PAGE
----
Retail shrink in 2019 reached $61.7 billion, up from $50.6 billion in 2018, according to the "National Retail Security Survey" by the National Retail Federation (NRF). Seven in 10 survey respondents reported a shrink rate of more than 1%.
Per the report, 29% of respondents indicated that e-commerce crime was a risk or threat that has become much more of a priority during the past five years, followed by organized retail crime (27.5%) and cyber-related incidents including data breaches (27.5%).
The report also found that over 52% of respondents are allocating technology resources to address risks this year, down from nearly 56% from the year before. Staff resource allocation is also down to 26% in 2020 from nearly 29% in 2019.
According to the NRF's previous research, retail shrinkage totaled $46.8 billion in 2017, indicating that retail's shrink problem has continued to grow over the past few years.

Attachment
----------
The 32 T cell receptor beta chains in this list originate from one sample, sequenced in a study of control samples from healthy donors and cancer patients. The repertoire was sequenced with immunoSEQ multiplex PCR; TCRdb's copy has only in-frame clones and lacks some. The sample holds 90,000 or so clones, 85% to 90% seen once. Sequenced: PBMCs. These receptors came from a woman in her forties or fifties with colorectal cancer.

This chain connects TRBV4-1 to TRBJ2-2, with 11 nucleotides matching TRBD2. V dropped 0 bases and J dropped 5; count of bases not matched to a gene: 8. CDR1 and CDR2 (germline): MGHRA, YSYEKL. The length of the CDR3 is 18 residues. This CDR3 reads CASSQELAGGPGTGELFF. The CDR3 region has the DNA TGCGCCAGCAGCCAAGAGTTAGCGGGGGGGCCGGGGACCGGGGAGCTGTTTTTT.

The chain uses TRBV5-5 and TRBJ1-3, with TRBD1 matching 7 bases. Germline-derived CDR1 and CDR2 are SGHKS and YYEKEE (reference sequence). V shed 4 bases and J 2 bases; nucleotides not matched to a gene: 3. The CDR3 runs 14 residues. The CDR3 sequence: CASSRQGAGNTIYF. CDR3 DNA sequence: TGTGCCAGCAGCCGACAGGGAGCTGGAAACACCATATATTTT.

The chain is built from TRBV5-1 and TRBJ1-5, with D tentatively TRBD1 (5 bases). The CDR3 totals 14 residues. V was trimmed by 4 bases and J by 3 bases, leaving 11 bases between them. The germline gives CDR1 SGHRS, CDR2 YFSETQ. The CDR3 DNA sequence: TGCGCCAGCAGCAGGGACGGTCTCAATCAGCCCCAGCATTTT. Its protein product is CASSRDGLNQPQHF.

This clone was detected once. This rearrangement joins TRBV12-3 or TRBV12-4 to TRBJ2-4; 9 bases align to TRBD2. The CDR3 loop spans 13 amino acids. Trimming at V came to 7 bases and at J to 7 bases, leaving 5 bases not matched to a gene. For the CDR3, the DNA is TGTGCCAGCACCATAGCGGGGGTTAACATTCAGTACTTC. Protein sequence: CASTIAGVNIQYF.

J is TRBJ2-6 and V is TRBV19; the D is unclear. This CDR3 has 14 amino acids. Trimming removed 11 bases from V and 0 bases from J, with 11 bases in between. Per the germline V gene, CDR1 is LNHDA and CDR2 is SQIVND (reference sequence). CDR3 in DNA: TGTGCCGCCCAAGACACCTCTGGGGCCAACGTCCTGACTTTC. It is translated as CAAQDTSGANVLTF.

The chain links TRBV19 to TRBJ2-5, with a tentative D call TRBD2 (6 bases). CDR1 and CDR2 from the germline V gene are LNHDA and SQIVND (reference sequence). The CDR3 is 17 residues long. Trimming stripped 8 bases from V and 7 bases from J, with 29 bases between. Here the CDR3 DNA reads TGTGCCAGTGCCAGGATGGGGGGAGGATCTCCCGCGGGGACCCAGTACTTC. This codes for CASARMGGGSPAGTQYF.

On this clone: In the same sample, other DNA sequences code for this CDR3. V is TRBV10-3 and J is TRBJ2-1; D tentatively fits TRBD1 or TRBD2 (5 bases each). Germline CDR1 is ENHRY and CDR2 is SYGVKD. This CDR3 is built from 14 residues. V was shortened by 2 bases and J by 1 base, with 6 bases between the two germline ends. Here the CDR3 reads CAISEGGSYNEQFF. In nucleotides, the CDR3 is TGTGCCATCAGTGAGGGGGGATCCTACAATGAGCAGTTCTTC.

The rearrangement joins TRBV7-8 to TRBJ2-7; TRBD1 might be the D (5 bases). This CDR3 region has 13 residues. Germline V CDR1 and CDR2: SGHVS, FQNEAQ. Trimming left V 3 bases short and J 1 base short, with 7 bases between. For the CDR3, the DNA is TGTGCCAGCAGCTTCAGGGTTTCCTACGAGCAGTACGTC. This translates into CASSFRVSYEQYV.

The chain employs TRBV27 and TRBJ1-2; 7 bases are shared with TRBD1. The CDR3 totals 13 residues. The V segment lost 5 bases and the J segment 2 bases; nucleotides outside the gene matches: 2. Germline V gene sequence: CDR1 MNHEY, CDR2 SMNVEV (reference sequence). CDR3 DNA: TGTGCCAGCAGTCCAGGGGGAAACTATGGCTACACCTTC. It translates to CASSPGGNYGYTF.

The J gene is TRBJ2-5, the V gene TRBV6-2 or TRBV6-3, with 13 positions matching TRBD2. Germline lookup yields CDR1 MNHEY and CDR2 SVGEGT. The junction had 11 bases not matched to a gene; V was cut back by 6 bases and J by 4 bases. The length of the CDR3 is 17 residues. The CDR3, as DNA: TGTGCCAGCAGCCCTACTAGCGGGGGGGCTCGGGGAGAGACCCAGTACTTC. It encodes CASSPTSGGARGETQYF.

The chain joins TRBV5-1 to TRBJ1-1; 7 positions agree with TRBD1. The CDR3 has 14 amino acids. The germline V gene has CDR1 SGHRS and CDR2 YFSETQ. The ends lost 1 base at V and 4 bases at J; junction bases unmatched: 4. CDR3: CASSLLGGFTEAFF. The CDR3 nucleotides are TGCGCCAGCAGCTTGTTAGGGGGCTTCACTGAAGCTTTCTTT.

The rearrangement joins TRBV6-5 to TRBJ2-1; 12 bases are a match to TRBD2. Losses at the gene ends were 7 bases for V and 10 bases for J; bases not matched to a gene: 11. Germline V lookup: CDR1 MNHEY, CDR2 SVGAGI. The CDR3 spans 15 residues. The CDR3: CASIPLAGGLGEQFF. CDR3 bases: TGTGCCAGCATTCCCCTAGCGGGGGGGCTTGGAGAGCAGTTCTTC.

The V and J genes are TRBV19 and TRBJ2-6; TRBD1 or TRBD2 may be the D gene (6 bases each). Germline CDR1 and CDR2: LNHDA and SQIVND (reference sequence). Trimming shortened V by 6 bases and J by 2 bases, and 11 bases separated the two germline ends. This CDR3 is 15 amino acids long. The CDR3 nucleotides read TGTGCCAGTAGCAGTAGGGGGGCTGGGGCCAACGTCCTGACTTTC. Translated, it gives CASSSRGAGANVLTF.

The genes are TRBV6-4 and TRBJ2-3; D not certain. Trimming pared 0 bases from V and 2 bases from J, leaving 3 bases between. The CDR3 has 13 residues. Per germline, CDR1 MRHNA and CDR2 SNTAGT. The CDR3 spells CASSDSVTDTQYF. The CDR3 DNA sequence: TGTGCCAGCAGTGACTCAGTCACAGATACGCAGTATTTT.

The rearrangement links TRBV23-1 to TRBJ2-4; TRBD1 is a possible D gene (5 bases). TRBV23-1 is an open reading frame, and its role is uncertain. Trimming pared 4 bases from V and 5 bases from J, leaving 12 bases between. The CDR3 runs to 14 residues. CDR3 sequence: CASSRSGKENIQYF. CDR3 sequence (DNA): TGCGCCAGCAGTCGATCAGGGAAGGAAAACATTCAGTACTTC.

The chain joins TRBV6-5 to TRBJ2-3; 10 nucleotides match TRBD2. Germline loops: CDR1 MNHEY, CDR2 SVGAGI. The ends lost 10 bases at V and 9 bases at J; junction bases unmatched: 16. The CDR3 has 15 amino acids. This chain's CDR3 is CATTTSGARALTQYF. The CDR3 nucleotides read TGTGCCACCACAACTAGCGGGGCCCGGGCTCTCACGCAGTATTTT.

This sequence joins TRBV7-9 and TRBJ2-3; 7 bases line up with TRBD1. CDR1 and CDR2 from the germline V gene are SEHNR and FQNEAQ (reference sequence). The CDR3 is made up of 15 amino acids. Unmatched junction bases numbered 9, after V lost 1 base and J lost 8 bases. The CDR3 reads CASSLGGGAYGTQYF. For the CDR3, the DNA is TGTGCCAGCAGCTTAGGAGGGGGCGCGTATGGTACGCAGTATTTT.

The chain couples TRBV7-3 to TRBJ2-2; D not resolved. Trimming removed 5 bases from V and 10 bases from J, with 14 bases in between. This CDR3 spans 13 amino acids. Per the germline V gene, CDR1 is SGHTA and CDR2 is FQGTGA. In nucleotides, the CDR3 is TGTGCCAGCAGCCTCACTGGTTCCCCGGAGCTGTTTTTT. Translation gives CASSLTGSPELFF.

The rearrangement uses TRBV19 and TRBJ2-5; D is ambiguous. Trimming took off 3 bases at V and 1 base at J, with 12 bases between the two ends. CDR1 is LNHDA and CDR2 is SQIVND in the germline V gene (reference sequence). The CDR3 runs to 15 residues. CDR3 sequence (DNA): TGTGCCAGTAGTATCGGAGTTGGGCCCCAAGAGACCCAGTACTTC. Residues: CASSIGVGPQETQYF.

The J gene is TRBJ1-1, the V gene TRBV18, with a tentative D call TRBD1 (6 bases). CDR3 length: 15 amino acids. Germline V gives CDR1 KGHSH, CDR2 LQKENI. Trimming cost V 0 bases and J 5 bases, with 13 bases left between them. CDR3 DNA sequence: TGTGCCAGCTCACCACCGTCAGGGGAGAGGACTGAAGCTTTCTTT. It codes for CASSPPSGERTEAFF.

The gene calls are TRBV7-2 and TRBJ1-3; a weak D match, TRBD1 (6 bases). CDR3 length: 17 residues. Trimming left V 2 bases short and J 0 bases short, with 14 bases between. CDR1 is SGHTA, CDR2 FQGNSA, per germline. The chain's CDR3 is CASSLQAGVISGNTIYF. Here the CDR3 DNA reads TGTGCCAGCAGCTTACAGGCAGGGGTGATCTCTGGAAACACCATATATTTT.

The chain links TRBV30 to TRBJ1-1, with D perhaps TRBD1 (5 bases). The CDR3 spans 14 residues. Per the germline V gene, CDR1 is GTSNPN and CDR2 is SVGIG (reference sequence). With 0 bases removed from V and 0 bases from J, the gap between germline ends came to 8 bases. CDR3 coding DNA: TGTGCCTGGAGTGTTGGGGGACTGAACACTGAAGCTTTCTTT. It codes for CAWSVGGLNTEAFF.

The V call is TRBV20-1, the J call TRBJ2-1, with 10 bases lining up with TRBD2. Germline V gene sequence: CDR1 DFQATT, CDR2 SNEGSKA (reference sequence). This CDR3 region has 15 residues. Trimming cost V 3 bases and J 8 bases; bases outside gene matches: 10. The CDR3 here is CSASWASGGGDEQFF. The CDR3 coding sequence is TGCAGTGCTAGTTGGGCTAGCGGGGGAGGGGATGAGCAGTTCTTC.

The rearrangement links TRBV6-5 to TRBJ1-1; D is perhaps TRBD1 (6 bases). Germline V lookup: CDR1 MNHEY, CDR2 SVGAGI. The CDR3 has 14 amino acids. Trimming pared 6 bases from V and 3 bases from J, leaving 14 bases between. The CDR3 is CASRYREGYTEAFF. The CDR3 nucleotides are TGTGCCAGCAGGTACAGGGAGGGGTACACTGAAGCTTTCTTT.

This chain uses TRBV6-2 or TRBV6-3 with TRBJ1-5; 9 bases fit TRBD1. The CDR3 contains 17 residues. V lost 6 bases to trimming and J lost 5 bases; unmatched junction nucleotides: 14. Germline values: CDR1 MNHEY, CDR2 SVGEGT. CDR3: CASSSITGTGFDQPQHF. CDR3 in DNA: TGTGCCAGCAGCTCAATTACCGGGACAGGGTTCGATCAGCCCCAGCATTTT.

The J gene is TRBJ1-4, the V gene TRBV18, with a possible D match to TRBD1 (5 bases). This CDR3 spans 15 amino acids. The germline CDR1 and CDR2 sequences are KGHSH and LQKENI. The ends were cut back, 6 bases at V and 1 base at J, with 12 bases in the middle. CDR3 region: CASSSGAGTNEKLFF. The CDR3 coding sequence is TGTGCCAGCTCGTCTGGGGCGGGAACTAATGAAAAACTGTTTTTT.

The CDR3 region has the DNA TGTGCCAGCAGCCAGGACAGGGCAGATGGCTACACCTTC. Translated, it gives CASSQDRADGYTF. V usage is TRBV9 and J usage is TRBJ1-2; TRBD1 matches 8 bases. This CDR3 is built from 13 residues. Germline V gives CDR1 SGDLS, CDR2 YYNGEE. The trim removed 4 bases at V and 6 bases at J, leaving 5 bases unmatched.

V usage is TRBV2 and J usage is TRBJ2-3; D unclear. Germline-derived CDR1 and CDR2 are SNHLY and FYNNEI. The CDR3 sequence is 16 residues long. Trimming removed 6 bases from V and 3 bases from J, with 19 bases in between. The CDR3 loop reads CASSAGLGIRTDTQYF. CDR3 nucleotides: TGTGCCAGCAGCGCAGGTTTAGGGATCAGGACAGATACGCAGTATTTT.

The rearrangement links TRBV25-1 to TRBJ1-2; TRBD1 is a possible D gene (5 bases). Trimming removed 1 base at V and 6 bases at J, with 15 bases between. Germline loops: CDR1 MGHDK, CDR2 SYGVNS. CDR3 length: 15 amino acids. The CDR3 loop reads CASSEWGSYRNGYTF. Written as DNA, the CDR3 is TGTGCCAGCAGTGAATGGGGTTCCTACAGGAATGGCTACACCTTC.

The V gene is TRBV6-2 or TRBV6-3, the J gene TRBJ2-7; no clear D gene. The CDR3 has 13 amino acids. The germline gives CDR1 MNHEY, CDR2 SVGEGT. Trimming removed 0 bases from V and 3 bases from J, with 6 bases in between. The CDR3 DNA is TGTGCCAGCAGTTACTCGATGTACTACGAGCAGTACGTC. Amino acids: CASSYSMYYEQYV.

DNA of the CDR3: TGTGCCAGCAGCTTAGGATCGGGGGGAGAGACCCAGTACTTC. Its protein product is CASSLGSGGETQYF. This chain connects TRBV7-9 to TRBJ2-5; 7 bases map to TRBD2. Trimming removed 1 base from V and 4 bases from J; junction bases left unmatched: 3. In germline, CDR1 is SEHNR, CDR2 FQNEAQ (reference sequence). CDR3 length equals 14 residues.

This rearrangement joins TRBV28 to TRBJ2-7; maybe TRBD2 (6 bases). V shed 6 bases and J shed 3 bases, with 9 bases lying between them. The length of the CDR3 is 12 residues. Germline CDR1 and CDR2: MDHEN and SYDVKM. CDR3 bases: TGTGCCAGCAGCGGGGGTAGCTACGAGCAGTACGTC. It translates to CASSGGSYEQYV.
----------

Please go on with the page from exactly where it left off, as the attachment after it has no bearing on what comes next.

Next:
"Between an increase in incidents and new ways to steal, shrink is at an all-time high," NRF vice president for research development and industry analysis Mark Mathews said in a statement. "Loss prevention experts are facing unprecedented challenges from individual shoplifters to organized gangs to highly skilled cybercriminals. Retailers are responding with both traditional methods and the latest technology, but this is an ongoing challenge that can only be won with the support of lawmakers and law enforcement."
While 49% of respondents stated that the largest jump in fraud happened in stores, 26% stated the increase happened with online sales, and nearly 19% reported it occurring with multichannel sales including buy online, pick up in-store.
According to the NRF's 2020 report, 27.5% of respondents said organized retail crime has become much more of a priority for them over the past five years. In December 2019, another study by the NRF found that 97% of retailers said organized retail crime had impacted their business.
Per the Sensormatic Global Shrink Index from Tyco Retail Solutions and PlanetRetail RNG, inventory loss due to shoplifting, employee theft or other errors cost retailers $100 billion internationally in 2017.